When I started to use WinAPI datetime - I found many classes and several functions, but didn't find an explanation for simple operations with datetime. I describe here two operations:
- Difference between two datetimes (
datetime2-datetime1) and receiving weeks, days, hours, elapsed between them.
- Add/Subtract weeks, days, hours, to/from datetime and receiving new datetime.
With WinAPI, we receive more than 29 thousand years for manipulation (start from 01.01.1601). To be more exact - 0x8000000000000000 100-nanoseconds intervals == from zero [01 Jan 1601, 00:00:00] to 0x800...-1 [14 sep 30828, 02:48:05] where (1 sec = 1.000.000.000 nanoseconds).
WinAPI has two
structs to store datetime -
SYSTEMTIME. It was a surprise for me but
SYSTEMTIME is only a representation of datetime and for real operations with datetime, we need to use
FILETIME. (Why did Microsoft title it FILE? Where is the logic?)
Why do I say that
SYSTEMTIME is only a representation? Look at this:
typedef struct _SYSTEMTIME
What do you see? Right - nothing says to us that
SYSTEMTIME is ONLY a representation. But if you receive datetime to
and make such operation as add 100 days:
st.wDay += 100;
and then try to receive
string representation of this new date:
"yyyy MM dd",
You receive nothing.
GetLastError returns number of error,
0. Of course, if you assign to
wDay number valid for
wMonth, you receive expected result (example - for Feb 2003 valid days from 1 to 28, if you assign
wDay=29 you receive nothing). So, conclusion -
SYSTEMTIME is not for the above mentioned operations.
Ok, let us move to
FILETIME contains two
typedef struct _FILETIME
FILETIME to store 64 bit values. Value of
FILETIME is equal to number of 100-nanosecond intervals since 01 Jan 1601, 00:00:00. So, if (
FILETIME == 0) than we have 01 Jan 1601, 00:00:00. If (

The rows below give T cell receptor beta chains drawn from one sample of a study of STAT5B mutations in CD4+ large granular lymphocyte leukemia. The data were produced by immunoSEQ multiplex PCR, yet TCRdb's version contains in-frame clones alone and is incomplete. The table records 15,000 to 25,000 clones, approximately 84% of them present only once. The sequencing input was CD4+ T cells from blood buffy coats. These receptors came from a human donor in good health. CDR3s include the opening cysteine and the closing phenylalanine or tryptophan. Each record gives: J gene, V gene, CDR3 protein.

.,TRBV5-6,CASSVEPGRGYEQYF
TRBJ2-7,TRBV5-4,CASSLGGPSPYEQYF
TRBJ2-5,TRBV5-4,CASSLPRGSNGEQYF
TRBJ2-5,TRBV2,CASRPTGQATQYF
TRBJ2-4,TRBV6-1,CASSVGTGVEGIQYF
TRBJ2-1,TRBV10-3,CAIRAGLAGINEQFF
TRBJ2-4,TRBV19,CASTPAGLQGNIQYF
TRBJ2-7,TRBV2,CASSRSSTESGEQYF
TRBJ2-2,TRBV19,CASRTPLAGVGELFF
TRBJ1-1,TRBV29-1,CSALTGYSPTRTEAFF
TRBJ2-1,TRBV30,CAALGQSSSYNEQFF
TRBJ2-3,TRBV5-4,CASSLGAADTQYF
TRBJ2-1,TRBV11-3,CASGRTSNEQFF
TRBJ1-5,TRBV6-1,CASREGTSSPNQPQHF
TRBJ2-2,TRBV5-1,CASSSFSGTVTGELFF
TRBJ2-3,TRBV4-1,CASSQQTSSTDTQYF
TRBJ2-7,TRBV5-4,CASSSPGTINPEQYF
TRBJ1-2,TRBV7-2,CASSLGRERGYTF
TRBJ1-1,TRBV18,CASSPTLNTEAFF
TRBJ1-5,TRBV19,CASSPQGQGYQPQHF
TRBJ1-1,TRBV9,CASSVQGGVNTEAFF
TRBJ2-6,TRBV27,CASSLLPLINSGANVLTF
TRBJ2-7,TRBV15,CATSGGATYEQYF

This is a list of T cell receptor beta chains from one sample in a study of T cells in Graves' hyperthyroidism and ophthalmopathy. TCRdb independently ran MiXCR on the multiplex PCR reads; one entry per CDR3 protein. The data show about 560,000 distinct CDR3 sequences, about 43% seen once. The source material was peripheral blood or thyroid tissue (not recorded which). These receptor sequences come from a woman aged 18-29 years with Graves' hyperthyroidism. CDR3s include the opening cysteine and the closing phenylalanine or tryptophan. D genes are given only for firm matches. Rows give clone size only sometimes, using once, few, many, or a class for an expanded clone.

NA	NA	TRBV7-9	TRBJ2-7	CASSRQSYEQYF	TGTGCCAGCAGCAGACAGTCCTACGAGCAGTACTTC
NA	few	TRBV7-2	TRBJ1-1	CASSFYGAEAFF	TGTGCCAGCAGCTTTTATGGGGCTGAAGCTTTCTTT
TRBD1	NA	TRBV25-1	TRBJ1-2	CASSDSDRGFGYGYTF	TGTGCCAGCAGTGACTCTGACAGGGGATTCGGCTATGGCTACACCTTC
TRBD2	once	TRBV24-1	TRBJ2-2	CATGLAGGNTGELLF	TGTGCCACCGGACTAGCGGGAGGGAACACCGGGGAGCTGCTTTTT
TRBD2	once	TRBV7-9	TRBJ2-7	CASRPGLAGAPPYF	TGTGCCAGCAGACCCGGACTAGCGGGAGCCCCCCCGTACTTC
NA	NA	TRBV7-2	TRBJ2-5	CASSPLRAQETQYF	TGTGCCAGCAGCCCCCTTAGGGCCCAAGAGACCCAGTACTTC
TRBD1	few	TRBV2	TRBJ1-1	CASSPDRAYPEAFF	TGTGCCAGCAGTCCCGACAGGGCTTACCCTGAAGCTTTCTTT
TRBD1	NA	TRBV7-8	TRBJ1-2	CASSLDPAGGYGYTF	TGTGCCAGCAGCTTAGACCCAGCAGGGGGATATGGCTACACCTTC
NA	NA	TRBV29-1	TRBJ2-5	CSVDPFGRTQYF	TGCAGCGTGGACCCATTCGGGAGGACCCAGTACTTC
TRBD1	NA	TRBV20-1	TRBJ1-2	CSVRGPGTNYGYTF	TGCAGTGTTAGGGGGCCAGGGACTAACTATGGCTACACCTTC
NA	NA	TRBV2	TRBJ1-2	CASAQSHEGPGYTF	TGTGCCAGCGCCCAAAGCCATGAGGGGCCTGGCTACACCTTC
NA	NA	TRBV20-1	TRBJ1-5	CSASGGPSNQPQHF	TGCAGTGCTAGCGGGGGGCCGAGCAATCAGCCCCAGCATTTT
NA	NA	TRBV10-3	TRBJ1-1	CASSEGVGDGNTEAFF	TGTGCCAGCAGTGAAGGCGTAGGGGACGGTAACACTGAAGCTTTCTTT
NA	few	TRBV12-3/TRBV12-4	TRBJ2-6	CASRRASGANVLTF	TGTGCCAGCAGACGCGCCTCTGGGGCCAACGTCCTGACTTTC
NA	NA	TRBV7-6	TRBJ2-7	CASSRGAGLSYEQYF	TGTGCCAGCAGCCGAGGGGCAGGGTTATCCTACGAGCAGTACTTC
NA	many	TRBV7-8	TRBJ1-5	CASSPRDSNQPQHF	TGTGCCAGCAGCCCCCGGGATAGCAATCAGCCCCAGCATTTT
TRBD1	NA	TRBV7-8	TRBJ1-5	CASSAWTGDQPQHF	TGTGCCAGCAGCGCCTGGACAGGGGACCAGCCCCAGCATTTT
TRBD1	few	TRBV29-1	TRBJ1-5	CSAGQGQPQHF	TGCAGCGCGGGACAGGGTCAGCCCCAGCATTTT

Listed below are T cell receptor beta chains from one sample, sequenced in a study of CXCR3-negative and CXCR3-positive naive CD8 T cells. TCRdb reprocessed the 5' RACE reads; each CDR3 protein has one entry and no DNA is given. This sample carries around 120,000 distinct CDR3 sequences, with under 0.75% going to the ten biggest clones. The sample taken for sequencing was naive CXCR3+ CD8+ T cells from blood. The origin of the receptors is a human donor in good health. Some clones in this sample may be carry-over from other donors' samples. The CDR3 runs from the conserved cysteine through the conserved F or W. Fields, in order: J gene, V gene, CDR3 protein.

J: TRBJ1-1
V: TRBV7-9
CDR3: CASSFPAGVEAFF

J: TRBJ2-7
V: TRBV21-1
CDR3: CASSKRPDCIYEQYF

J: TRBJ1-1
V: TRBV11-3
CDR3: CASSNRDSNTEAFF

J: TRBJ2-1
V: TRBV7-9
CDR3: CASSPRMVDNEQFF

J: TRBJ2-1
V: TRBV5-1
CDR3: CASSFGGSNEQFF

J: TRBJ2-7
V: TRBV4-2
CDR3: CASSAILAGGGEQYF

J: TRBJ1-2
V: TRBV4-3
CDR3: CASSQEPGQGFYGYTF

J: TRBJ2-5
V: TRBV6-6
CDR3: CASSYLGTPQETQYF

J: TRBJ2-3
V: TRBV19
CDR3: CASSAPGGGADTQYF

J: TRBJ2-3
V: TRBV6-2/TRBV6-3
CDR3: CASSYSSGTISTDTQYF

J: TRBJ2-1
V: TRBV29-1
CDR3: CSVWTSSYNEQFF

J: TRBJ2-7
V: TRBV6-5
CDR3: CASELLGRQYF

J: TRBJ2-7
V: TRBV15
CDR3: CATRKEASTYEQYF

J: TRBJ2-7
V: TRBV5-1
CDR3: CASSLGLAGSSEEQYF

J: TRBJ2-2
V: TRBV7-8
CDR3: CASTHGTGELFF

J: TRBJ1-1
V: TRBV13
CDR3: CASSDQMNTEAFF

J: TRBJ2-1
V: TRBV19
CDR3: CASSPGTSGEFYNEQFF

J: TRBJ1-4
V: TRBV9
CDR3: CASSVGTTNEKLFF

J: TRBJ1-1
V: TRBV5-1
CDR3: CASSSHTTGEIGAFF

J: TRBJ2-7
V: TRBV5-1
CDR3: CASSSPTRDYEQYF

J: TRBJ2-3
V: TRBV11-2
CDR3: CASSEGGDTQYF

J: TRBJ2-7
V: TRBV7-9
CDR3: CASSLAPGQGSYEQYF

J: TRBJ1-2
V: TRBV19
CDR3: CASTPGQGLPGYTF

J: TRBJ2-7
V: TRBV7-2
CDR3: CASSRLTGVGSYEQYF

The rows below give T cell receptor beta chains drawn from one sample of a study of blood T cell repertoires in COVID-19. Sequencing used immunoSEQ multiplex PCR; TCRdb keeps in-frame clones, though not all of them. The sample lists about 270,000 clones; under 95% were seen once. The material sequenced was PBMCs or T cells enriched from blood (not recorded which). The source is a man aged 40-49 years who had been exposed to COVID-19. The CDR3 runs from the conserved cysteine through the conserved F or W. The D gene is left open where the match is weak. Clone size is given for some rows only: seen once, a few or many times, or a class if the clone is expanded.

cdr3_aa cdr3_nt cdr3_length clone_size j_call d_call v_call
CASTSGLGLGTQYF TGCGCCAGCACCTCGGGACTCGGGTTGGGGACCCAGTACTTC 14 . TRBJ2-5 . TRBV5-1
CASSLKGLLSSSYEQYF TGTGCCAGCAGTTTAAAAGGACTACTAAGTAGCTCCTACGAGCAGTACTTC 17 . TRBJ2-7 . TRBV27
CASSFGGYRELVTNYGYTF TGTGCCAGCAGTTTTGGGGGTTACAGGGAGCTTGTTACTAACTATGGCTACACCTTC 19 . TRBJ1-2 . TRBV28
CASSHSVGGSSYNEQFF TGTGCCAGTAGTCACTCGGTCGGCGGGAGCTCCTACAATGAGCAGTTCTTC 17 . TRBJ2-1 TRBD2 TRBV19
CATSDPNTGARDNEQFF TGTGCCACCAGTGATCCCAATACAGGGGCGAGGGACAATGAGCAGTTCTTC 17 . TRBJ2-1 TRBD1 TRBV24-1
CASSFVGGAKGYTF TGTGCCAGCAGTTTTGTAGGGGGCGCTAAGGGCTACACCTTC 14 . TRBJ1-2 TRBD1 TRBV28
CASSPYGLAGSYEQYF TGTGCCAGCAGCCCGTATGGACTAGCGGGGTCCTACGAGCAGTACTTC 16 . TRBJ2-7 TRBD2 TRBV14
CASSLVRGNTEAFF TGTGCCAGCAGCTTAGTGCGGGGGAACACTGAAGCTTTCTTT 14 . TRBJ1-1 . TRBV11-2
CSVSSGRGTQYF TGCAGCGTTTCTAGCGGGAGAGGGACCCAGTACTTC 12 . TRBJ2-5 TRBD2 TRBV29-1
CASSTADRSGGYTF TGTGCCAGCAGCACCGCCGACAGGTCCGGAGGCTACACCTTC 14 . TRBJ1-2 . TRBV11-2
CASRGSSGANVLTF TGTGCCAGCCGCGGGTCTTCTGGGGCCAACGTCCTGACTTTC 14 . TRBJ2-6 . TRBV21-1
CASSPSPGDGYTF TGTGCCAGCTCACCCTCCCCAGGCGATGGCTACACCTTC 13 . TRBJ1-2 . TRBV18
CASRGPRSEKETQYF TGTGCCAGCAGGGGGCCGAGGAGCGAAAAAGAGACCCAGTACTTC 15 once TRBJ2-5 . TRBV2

FILETIME == 10000000*60*60*24) we have 02 Jan 1601, 00:00:00.
(1 sec = 10000000 (100 nanoseconds) - in one min 60 secs, in one hour 60 mins and in one day 24 hours :)
64 bit value means that we can store 0xFFFFFFFFFFFFFFFF intervals! But manipulate only 0x800..., in two times less. This restriction is superimposed by
FileTimeToSystemTime. Read help:
FileTimeToSystemTime function only works with
FILETIME values that are less than 0x8000000000000000.
I think internals of this function use
double (for convert to store
double we need SIGNED
__int64), and we lose 1 bit to sign, and receive in two times less max value. But I think it is not a tragedy :) - 29 thousand is enough.
Go to Algorithms
const __int64 nano100SecInWeek=(__int64)10000000*60*60*24*7;
const __int64 nano100SecInDay=(__int64)10000000*60*60*24;
const __int64 nano100SecInHour=(__int64)10000000*60*60;
const __int64 nano100SecInMin=(__int64)10000000*60;
const __int64 nano100SecInSec=(__int64)10000000;
const __int64 datepart,
const SYSTEMTIME* pst1,
const SYSTEMTIME* pst2
pi1 = (__int64*)&ft1;
pi2 = (__int64*)&ft2;
return (CompareFileTime(&ft1,&ft2)==1) ?
(((*pi1)-(*pi2))/(double)datepart) : (((*pi2)-(*pi1))/(double)datepart);
const __int64 datepart,
const __int64 num,
const SYSTEMTIME* pst
pi = (__int64*)&ft;
(*pi) += (__int64)num*datepart;
SAMPLE Use of Functions
"yyyy MM dd", buff,
printf("20031201 - 1 day = %s\n",buff);
These functions can't be used for work with month, quarter, year because it they are not constants. For work with such time intervals, you need to modify the above algorithms.
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